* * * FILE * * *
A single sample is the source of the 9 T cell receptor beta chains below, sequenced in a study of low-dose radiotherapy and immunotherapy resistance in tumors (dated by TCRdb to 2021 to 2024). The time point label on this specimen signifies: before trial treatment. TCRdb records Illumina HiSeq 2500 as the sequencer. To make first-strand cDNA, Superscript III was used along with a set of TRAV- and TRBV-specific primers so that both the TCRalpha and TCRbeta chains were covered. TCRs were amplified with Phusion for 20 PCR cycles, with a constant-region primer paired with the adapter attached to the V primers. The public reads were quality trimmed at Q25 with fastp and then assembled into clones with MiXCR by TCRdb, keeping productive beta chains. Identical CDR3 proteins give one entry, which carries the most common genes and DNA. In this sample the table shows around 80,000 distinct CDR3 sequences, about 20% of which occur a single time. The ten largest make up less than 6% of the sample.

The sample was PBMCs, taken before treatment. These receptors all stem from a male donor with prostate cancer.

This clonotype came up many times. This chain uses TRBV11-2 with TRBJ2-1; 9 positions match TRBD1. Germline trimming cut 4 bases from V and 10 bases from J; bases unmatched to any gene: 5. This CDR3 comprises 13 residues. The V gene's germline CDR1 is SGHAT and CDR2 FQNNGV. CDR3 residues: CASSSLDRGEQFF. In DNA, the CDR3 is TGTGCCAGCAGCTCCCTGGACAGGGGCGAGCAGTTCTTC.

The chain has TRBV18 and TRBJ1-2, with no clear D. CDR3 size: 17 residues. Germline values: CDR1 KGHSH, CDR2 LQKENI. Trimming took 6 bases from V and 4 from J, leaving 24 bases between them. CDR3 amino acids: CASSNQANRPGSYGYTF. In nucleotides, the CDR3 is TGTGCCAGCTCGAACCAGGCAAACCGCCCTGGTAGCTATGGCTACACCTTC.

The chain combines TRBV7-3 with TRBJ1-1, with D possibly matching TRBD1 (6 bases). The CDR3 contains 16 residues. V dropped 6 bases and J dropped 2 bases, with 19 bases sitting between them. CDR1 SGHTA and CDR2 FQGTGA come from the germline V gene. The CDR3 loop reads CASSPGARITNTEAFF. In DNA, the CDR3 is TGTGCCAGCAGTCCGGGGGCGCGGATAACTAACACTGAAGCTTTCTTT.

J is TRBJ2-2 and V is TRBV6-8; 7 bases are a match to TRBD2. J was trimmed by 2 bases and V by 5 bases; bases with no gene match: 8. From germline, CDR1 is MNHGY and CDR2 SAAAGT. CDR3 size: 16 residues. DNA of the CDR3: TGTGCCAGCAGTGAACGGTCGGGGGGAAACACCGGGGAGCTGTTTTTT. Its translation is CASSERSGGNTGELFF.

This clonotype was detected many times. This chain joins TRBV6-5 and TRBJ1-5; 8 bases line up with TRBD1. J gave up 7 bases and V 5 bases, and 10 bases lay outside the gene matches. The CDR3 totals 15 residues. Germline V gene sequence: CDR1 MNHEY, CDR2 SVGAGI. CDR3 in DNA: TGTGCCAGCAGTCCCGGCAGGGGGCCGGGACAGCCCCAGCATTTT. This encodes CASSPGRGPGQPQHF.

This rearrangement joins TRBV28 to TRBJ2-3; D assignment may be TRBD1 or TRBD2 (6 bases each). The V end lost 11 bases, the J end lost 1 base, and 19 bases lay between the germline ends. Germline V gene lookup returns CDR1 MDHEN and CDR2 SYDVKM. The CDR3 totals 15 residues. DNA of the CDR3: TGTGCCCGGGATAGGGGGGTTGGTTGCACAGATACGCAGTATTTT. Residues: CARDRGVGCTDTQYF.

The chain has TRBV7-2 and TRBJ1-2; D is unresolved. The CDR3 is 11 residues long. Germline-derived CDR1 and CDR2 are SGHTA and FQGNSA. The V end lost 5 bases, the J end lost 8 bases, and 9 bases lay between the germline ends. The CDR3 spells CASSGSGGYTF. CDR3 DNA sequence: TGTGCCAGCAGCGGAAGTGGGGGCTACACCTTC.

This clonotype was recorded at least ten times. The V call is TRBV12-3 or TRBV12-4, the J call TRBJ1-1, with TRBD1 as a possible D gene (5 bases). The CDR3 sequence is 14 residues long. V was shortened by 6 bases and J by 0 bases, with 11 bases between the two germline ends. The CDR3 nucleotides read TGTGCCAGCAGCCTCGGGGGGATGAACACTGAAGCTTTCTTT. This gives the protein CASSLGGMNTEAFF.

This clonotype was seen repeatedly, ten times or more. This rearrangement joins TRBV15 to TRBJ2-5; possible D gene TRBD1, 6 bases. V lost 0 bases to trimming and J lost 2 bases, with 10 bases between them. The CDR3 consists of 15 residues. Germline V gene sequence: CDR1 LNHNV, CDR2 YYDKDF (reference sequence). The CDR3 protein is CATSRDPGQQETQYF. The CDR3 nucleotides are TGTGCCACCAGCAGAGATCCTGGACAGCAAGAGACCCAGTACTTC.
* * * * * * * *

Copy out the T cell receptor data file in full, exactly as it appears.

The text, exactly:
A single sample is the source of the 9 T cell receptor beta chains below, sequenced in a study of low-dose radiotherapy and immunotherapy resistance in tumors (dated by TCRdb to 2021 to 2024). The time point label on this specimen signifies: before trial treatment. TCRdb records Illumina HiSeq 2500 as the sequencer. To make first-strand cDNA, Superscript III was used along with a set of TRAV- and TRBV-specific primers so that both the TCRalpha and TCRbeta chains were covered. TCRs were amplified with Phusion for 20 PCR cycles, with a constant-region primer paired with the adapter attached to the V primers. The public reads were quality trimmed at Q25 with fastp and then assembled into clones with MiXCR by TCRdb, keeping productive beta chains. Identical CDR3 proteins give one entry, which carries the most common genes and DNA. In this sample the table shows around 80,000 distinct CDR3 sequences, about 20% of which occur a single time. The ten largest make up less than 6% of the sample.

The sample was PBMCs, taken before treatment. These receptors all stem from a male donor with prostate cancer.

This clonotype came up many times. This chain uses TRBV11-2 with TRBJ2-1; 9 positions match TRBD1. Germline trimming cut 4 bases from V and 10 bases from J; bases unmatched to any gene: 5. This CDR3 comprises 13 residues. The V gene's germline CDR1 is SGHAT and CDR2 FQNNGV. CDR3 residues: CASSSLDRGEQFF. In DNA, the CDR3 is TGTGCCAGCAGCTCCCTGGACAGGGGCGAGCAGTTCTTC.

The chain has TRBV18 and TRBJ1-2, with no clear D. CDR3 size: 17 residues. Germline values: CDR1 KGHSH, CDR2 LQKENI. Trimming took 6 bases from V and 4 from J, leaving 24 bases between them. CDR3 amino acids: CASSNQANRPGSYGYTF. In nucleotides, the CDR3 is TGTGCCAGCTCGAACCAGGCAAACCGCCCTGGTAGCTATGGCTACACCTTC.

The chain combines TRBV7-3 with TRBJ1-1, with D possibly matching TRBD1 (6 bases). The CDR3 contains 16 residues. V dropped 6 bases and J dropped 2 bases, with 19 bases sitting between them. CDR1 SGHTA and CDR2 FQGTGA come from the germline V gene. The CDR3 loop reads CASSPGARITNTEAFF. In DNA, the CDR3 is TGTGCCAGCAGTCCGGGGGCGCGGATAACTAACACTGAAGCTTTCTTT.

J is TRBJ2-2 and V is TRBV6-8; 7 bases are a match to TRBD2. J was trimmed by 2 bases and V by 5 bases; bases with no gene match: 8. From germline, CDR1 is MNHGY and CDR2 SAAAGT. CDR3 size: 16 residues. DNA of the CDR3: TGTGCCAGCAGTGAACGGTCGGGGGGAAACACCGGGGAGCTGTTTTTT. Its translation is CASSERSGGNTGELFF.

This clonotype was detected many times. This chain joins TRBV6-5 and TRBJ1-5; 8 bases line up with TRBD1. J gave up 7 bases and V 5 bases, and 10 bases lay outside the gene matches. The CDR3 totals 15 residues. Germline V gene sequence: CDR1 MNHEY, CDR2 SVGAGI. CDR3 in DNA: TGTGCCAGCAGTCCCGGCAGGGGGCCGGGACAGCCCCAGCATTTT. This encodes CASSPGRGPGQPQHF.

This rearrangement joins TRBV28 to TRBJ2-3; D assignment may be TRBD1 or TRBD2 (6 bases each). The V end lost 11 bases, the J end lost 1 base, and 19 bases lay between the germline ends. Germline V gene lookup returns CDR1 MDHEN and CDR2 SYDVKM. The CDR3 totals 15 residues. DNA of the CDR3: TGTGCCCGGGATAGGGGGGTTGGTTGCACAGATACGCAGTATTTT. Residues: CARDRGVGCTDTQYF.

The chain has TRBV7-2 and TRBJ1-2; D is unresolved. The CDR3 is 11 residues long. Germline-derived CDR1 and CDR2 are SGHTA and FQGNSA. The V end lost 5 bases, the J end lost 8 bases, and 9 bases lay between the germline ends. The CDR3 spells CASSGSGGYTF. CDR3 DNA sequence: TGTGCCAGCAGCGGAAGTGGGGGCTACACCTTC.

This clonotype was recorded at least ten times. The V call is TRBV12-3 or TRBV12-4, the J call TRBJ1-1, with TRBD1 as a possible D gene (5 bases). The CDR3 sequence is 14 residues long. V was shortened by 6 bases and J by 0 bases, with 11 bases between the two germline ends. The CDR3 nucleotides read TGTGCCAGCAGCCTCGGGGGGATGAACACTGAAGCTTTCTTT. This gives the protein CASSLGGMNTEAFF.

This clonotype was seen repeatedly, ten times or more. This rearrangement joins TRBV15 to TRBJ2-5; possible D gene TRBD1, 6 bases. V lost 0 bases to trimming and J lost 2 bases, with 10 bases between them. The CDR3 consists of 15 residues. Germline V gene sequence: CDR1 LNHNV, CDR2 YYDKDF (reference sequence). The CDR3 protein is CATSRDPGQQETQYF. The CDR3 nucleotides are TGTGCCACCAGCAGAGATCCTGGACAGCAAGAGACCCAGTACTTC.